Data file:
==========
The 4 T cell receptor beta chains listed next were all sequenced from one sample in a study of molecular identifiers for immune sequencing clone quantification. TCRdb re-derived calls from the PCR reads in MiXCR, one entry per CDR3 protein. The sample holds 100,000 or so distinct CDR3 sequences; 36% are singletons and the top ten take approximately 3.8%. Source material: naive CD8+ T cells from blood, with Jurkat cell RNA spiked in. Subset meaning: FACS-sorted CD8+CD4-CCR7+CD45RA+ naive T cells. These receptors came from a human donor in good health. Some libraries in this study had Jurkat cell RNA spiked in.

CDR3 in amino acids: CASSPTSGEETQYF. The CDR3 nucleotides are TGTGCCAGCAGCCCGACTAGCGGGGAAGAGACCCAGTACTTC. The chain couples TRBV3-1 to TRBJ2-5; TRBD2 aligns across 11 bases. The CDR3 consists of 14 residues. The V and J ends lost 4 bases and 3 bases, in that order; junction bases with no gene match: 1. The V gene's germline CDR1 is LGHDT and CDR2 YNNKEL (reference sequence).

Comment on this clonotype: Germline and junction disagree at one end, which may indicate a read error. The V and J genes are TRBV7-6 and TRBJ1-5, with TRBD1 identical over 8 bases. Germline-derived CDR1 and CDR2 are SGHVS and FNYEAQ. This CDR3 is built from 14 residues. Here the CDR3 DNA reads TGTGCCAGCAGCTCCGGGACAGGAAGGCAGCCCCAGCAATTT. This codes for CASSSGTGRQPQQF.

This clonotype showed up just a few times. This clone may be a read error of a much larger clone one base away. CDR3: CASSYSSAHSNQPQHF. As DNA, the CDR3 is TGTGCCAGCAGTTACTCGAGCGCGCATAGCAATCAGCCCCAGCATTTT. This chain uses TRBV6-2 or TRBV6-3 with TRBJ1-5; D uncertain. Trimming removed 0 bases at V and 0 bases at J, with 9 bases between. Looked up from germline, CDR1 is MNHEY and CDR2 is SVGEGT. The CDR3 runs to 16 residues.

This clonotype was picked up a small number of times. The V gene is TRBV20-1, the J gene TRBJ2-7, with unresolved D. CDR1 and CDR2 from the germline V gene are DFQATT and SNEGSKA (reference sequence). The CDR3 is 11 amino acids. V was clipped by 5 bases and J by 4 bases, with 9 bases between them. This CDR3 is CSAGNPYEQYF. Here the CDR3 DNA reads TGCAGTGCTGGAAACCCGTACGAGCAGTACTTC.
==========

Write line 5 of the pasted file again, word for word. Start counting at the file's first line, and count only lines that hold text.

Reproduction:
This clonotype was picked up a small number of times. The V gene is TRBV20-1, the J gene TRBJ2-7, with unresolved D. CDR1 and CDR2 from the germline V gene are DFQATT and SNEGSKA (reference sequence). The CDR3 is 11 amino acids. V was clipped by 5 bases and J by 4 bases, with 9 bases between them. This CDR3 is CSAGNPYEQYF. Here the CDR3 DNA reads TGCAGTGCTGGAAACCCGTACGAGCAGTACTTC.